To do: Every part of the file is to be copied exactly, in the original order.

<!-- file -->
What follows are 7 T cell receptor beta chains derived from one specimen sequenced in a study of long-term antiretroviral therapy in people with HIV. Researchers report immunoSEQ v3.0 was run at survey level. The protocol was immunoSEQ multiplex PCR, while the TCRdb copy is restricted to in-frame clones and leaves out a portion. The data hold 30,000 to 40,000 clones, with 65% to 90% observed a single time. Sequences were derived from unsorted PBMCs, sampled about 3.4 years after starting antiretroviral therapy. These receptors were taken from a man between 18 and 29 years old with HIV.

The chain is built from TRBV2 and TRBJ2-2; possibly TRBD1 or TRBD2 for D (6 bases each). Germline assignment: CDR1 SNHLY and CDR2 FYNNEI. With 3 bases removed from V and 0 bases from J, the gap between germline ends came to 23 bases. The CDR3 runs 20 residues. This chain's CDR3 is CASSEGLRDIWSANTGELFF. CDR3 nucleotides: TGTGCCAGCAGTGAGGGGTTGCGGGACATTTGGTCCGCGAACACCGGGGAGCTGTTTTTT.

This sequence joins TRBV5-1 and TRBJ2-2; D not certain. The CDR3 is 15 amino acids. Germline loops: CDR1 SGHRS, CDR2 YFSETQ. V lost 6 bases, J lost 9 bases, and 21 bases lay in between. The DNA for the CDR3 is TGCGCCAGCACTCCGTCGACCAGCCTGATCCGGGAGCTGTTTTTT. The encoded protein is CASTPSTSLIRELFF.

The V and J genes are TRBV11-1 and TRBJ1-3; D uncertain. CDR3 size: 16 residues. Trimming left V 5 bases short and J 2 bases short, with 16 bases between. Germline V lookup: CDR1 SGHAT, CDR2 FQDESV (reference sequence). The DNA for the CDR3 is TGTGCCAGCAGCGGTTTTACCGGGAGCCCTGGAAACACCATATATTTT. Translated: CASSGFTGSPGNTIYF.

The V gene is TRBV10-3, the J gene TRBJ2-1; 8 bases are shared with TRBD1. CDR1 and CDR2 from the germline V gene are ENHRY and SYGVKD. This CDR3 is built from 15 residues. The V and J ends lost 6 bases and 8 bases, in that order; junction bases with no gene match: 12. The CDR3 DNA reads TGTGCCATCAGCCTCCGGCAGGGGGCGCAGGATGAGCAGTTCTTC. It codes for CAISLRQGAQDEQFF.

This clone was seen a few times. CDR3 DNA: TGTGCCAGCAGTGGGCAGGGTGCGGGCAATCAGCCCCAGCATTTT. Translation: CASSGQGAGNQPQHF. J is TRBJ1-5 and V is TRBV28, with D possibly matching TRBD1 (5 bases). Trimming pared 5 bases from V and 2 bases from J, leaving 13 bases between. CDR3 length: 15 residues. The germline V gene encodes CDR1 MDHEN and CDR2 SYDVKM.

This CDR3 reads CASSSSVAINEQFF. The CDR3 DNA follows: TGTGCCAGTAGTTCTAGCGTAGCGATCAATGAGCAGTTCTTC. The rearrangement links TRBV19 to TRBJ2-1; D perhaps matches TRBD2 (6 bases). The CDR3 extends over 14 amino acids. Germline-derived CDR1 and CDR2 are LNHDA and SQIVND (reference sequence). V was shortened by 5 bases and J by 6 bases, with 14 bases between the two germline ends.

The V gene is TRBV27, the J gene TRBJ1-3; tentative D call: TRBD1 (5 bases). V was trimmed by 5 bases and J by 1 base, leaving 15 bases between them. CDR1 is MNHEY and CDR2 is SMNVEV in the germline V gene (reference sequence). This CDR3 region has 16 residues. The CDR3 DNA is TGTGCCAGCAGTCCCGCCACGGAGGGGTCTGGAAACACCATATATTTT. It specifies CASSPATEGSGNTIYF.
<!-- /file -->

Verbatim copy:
What follows are 7 T cell receptor beta chains derived from one specimen sequenced in a study of long-term antiretroviral therapy in people with HIV. Researchers report immunoSEQ v3.0 was run at survey level. The protocol was immunoSEQ multiplex PCR, while the TCRdb copy is restricted to in-frame clones and leaves out a portion. The data hold 30,000 to 40,000 clones, with 65% to 90% observed a single time. Sequences were derived from unsorted PBMCs, sampled about 3.4 years after starting antiretroviral therapy. These receptors were taken from a man between 18 and 29 years old with HIV.

The chain is built from TRBV2 and TRBJ2-2; possibly TRBD1 or TRBD2 for D (6 bases each). Germline assignment: CDR1 SNHLY and CDR2 FYNNEI. With 3 bases removed from V and 0 bases from J, the gap between germline ends came to 23 bases. The CDR3 runs 20 residues. This chain's CDR3 is CASSEGLRDIWSANTGELFF. CDR3 nucleotides: TGTGCCAGCAGTGAGGGGTTGCGGGACATTTGGTCCGCGAACACCGGGGAGCTGTTTTTT.

This sequence joins TRBV5-1 and TRBJ2-2; D not certain. The CDR3 is 15 amino acids. Germline loops: CDR1 SGHRS, CDR2 YFSETQ. V lost 6 bases, J lost 9 bases, and 21 bases lay in between. The DNA for the CDR3 is TGCGCCAGCACTCCGTCGACCAGCCTGATCCGGGAGCTGTTTTTT. The encoded protein is CASTPSTSLIRELFF.

The V and J genes are TRBV11-1 and TRBJ1-3; D uncertain. CDR3 size: 16 residues. Trimming left V 5 bases short and J 2 bases short, with 16 bases between. Germline V lookup: CDR1 SGHAT, CDR2 FQDESV (reference sequence). The DNA for the CDR3 is TGTGCCAGCAGCGGTTTTACCGGGAGCCCTGGAAACACCATATATTTT. Translated: CASSGFTGSPGNTIYF.

The V gene is TRBV10-3, the J gene TRBJ2-1; 8 bases are shared with TRBD1. CDR1 and CDR2 from the germline V gene are ENHRY and SYGVKD. This CDR3 is built from 15 residues. The V and J ends lost 6 bases and 8 bases, in that order; junction bases with no gene match: 12. The CDR3 DNA reads TGTGCCATCAGCCTCCGGCAGGGGGCGCAGGATGAGCAGTTCTTC. It codes for CAISLRQGAQDEQFF.

This clone was seen a few times. CDR3 DNA: TGTGCCAGCAGTGGGCAGGGTGCGGGCAATCAGCCCCAGCATTTT. Translation: CASSGQGAGNQPQHF. J is TRBJ1-5 and V is TRBV28, with D possibly matching TRBD1 (5 bases). Trimming pared 5 bases from V and 2 bases from J, leaving 13 bases between. CDR3 length: 15 residues. The germline V gene encodes CDR1 MDHEN and CDR2 SYDVKM.

This CDR3 reads CASSSSVAINEQFF. The CDR3 DNA follows: TGTGCCAGTAGTTCTAGCGTAGCGATCAATGAGCAGTTCTTC. The rearrangement links TRBV19 to TRBJ2-1; D perhaps matches TRBD2 (6 bases). The CDR3 extends over 14 amino acids. Germline-derived CDR1 and CDR2 are LNHDA and SQIVND (reference sequence). V was shortened by 5 bases and J by 6 bases, with 14 bases between the two germline ends.

The V gene is TRBV27, the J gene TRBJ1-3; tentative D call: TRBD1 (5 bases). V was trimmed by 5 bases and J by 1 base, leaving 15 bases between them. CDR1 is MNHEY and CDR2 is SMNVEV in the germline V gene (reference sequence). This CDR3 region has 16 residues. The CDR3 DNA is TGTGCCAGCAGTCCCGCCACGGAGGGGTCTGGAAACACCATATATTTT. It specifies CASSPATEGSGNTIYF.